Film

Corruption Fuels ‘A Most Violent Year’

A Manhattan Crime Story by writer-director J.C. Chandor

Set during New York City’s winter of 1981, writer-director J.C. Chandor’s urban drama A Most Violent Year earns its title from some sobering statistics: The not-so-Fun City served as a troubling backdrop for rapes, robberies and more than 2,100 murders before the year ended.

Although Rudy Giuliani’s mayoral administration would clean up the Big Apple over the next decade, the grim vision of Manhattan as a literal hell on Earth nevertheless spawned far more cinematic brickbats (think of Martin Scorsese’s Taxi Driver or Walter Hill’s The Warriors) than love letters (Woody Allen’s rhapsodic Manhattan) during the 1970s and early 1980s. Chandor doesn’t get nearly as atmospheric, yet he does heap some grit, graffiti and grime atop his sleek crime story about an immigrant entrepreneur trying to do the right thing while living the American dream.

Given such honorable intentions, however, Chandor’s protagonist might seem a little too good to be true. Abel Morales (played by Inside Llewyn Davis’ Oscar Isaac), magnate of the Standard Oil company, is eyeing coveted waterfront property, owned by an Orthodox Jewish rabbi (Jerry Adler, looking like Robert Loggia), that will greatly enhance Standard’s business viability.

Abel has 30 days to secure sufficient financing to seal the bargain, but that’s plenty of time for such high hopes to head south. For starters, Standard’s oil trucks have become easy targets for daytime hijackings, perhaps initiated by a rival fuel outfit. The Teamsters demand that Standard’s drivers should start carrying guns for protection, which Abel opposes on moral and legal grounds.

There’s also a pesky district attorney (David Oyelowo, who has won acclaim for his work as Martin Luther King in Selma) who intends to nail Abel on fraud charges. At Abel’s side, for better and for worse, is his sexy spouse Anna (Jessica Chastain), a mobster’s hard-nosed daughter who knows what needs to be accomplished for the business to prosper, even if it means cooking some books.

Chandor’s third feature, following the 2011 Wall Street drama Margin Call and 2013’s All Is Lost featuring Robert Redford’s one-man show, has been pegged by some reviewers as reminiscent of the late Sidney Lumet, the auteur of Manhattan-based classics such as Serpico, Dog Day Afternoon and Prince of the City. While flattering praise, Chandor ultimately lacks Lumet’s kinetic urgency to merit that comparison.

Instead, A Most Violent Year feels more connected to Francis Ford Coppola’s Godfather features, especially with Chandor’s handling of the shadowy backroom dynamics that drive corrupt doings. Oscar Isaac’s performance likewise takes a cue from Al Pacino’s best work, as Abel’s intense brooder attempts to stay in the game despite considerable obstacles.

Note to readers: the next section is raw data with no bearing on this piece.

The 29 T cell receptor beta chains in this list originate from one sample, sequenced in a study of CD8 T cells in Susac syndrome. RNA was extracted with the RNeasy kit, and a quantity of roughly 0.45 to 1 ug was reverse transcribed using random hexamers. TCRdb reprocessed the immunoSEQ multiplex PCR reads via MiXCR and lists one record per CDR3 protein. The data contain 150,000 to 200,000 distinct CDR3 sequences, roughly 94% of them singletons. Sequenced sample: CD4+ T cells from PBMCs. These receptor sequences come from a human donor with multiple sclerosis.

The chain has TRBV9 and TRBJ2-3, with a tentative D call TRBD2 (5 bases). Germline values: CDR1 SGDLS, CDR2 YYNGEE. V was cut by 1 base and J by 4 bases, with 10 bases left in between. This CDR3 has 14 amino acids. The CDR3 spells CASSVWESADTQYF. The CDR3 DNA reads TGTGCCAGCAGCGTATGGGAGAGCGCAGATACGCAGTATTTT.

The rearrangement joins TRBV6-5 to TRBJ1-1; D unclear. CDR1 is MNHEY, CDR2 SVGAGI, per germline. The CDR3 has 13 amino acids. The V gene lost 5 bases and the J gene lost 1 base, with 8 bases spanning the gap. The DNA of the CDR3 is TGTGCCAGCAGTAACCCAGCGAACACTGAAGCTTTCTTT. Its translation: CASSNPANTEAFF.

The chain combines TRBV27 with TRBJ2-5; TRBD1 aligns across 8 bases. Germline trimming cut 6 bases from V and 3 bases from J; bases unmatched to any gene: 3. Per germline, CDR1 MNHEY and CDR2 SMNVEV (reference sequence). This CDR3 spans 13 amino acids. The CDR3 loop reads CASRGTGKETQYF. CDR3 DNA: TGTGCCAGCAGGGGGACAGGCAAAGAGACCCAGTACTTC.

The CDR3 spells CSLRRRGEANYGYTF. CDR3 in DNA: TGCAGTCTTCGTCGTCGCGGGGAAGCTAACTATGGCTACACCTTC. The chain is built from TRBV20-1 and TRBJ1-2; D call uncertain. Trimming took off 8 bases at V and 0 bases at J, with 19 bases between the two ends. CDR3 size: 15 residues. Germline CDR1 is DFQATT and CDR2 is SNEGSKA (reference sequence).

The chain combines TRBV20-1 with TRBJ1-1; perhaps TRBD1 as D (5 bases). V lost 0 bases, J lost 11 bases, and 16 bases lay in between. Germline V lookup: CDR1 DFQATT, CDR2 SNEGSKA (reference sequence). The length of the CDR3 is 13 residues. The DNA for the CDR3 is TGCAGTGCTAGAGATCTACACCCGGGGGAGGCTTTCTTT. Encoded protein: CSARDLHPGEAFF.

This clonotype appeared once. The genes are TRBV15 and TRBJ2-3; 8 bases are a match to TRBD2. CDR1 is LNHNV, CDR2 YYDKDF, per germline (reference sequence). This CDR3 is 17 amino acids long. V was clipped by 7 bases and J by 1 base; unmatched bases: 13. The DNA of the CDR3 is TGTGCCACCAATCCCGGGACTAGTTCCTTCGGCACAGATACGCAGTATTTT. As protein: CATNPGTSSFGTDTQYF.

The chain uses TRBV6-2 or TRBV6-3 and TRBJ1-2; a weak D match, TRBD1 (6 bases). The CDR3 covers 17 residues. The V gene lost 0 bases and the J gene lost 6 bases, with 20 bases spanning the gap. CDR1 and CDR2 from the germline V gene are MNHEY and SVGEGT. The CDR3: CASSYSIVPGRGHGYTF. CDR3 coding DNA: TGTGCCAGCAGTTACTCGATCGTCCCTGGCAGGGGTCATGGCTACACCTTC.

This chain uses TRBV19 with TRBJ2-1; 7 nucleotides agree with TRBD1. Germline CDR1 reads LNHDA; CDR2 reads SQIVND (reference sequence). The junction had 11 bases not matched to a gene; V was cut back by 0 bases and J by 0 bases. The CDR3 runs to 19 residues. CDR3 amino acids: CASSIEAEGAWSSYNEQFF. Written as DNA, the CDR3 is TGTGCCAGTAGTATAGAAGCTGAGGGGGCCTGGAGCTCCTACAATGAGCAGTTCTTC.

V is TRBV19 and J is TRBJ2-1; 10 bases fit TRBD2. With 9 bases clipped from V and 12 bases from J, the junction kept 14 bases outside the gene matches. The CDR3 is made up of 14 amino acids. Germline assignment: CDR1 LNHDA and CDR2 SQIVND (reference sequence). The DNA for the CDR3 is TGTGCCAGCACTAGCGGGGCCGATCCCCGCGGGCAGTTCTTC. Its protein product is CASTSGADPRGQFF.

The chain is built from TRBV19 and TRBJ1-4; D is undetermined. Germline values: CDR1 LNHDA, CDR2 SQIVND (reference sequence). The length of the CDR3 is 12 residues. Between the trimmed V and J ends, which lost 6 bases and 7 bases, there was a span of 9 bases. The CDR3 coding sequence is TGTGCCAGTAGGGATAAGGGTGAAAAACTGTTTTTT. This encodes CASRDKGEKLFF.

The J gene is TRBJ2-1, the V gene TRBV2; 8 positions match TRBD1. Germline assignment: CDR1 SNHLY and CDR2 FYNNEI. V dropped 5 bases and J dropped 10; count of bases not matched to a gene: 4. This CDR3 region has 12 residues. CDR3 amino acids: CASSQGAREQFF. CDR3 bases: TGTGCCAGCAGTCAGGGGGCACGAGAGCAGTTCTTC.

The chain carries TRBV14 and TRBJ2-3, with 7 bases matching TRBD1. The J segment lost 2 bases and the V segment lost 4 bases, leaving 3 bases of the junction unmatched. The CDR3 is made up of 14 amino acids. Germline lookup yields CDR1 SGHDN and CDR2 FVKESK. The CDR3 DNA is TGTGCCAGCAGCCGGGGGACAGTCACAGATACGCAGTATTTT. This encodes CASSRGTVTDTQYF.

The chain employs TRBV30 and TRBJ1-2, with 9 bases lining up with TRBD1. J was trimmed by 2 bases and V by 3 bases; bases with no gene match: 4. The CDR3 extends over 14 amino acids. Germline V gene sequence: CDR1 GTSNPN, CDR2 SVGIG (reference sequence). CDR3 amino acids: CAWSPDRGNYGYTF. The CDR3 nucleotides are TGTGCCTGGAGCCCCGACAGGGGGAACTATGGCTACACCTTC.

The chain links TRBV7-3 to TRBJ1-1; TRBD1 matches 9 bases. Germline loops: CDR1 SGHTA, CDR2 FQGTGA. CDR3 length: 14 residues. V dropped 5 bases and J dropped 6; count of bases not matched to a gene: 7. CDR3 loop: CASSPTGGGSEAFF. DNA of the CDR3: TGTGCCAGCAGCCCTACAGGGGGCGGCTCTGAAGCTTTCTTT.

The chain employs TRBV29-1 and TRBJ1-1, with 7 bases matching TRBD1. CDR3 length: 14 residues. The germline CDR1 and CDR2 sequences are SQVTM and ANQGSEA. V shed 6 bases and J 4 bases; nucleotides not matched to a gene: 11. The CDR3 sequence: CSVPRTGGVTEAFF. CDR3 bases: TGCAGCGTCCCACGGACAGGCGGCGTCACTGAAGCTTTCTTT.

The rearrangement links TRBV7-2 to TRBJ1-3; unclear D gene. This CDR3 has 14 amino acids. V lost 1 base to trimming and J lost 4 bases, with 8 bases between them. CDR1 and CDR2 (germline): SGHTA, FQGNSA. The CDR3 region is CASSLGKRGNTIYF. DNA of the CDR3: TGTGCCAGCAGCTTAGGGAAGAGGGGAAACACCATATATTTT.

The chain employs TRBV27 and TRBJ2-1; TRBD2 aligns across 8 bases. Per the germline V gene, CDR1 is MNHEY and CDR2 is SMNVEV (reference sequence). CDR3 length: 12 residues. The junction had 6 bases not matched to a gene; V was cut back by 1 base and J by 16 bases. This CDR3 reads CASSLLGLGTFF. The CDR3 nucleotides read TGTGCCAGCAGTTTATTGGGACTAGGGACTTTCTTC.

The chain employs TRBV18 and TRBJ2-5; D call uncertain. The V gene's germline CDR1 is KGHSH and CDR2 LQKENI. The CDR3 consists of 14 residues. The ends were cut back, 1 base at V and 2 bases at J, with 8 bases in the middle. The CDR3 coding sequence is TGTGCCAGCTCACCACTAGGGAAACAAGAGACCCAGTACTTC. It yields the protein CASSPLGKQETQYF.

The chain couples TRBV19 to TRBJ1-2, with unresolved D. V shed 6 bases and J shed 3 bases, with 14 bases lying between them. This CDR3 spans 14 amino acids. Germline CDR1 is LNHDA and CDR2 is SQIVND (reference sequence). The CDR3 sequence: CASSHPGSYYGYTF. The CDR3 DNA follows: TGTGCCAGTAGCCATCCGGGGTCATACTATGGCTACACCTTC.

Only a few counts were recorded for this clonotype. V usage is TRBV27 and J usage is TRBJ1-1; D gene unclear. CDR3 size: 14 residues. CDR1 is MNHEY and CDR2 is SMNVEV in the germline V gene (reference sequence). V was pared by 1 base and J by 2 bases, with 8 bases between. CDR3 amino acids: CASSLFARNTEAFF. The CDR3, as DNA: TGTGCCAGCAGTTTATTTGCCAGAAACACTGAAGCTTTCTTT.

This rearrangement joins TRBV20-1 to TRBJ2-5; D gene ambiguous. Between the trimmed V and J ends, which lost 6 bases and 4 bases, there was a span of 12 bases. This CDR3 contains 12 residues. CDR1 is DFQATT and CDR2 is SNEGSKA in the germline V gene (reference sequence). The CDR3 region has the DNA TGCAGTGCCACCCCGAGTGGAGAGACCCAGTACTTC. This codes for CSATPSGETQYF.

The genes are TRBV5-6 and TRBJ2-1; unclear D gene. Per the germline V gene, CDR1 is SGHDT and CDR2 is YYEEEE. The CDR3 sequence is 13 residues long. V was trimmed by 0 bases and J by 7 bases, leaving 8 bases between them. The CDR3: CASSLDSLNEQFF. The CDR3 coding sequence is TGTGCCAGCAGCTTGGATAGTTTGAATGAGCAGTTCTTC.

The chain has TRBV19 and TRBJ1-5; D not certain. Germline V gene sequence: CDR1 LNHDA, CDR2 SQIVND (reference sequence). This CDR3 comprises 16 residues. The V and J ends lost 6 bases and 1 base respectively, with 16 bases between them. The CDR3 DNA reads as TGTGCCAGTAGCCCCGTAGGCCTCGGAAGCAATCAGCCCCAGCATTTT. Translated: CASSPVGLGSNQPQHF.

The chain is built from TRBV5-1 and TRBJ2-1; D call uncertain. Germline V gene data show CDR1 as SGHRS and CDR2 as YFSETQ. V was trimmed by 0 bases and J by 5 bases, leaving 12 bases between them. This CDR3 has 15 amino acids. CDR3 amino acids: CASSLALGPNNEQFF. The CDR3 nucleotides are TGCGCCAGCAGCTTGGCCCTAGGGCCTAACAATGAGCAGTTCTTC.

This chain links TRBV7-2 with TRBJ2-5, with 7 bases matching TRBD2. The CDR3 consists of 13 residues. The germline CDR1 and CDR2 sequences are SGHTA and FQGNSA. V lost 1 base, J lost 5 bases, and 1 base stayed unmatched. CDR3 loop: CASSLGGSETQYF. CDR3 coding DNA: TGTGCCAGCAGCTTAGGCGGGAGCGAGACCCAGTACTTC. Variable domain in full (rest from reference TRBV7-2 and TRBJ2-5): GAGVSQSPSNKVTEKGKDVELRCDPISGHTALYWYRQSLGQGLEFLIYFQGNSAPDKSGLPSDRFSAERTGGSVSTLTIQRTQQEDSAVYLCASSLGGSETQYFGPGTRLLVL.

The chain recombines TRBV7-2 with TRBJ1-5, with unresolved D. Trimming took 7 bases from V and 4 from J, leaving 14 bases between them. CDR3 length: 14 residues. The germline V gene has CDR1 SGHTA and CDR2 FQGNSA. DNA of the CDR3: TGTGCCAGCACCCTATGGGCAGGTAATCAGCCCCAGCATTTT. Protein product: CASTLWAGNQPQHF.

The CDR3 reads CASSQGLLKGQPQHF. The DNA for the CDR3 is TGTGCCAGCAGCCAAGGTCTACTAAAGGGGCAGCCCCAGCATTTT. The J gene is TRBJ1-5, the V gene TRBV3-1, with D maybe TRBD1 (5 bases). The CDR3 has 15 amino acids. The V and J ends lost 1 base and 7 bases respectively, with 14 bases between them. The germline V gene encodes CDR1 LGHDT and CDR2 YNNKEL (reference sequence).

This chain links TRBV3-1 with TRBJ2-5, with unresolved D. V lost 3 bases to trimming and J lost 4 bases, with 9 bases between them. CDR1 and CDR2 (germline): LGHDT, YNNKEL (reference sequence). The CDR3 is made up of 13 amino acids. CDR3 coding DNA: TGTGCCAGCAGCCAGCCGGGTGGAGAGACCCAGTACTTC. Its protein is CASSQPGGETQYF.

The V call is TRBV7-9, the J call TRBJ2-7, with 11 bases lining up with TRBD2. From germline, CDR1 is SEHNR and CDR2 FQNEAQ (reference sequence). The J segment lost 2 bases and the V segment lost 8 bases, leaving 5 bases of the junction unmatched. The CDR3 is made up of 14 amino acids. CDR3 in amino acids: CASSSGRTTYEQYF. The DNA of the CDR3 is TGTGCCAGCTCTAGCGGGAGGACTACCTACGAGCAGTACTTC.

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It’s all about eye contact for Abel. In one memorable scene that shows him lecturing newbie door-to-door salespeople on how to close a deal, Abel maintains that staring down a potential heating-oil client, even past the point of squirmy discomfort, is the best way to get him to sign up.

Chandor’s moody melodrama does take a few breaks from behind-the-doors machinations, however, with a pair of well-staged action sequences involving Standard’s oil rigs. The first takes place in broad daylight as a Standard trucker fires shots at thugs while defending his cargo atop the busy 59th Street bridge. The second sequence concerns Abel’s manic pursuit of one of his stolen trucks as it careens through elevated train tunnels. Both interludes are handled with brisk efficiency, as Chandor’s cameras take viewers to fresh locations that do not seem to have been glimpsed a zillion times on TV’s Law & Order.

Director Chandor coaxes a brassy turn from Jessica Chastain, whose Anna sounds like a flinty GoodFellas hausfrau, plus she has some scene-stealing bits that include a casually shocking moment involving some road kill. Elyes Gabel offers a sympathetic performance as a gun-toting Standard driver who becomes an unfortunate casualty in Abel’s struggles against the district attorney.

And comic actor Albert Brooks, as Abel’s trustworthy lawyer, commendably plays it straight, even as he’s emoting underneath a truly odd hairpiece that feels like it belongs on an American Hustle noggin.

***

BillDeLappBill DeLapp is the managing editor at the Syracuse New Times.

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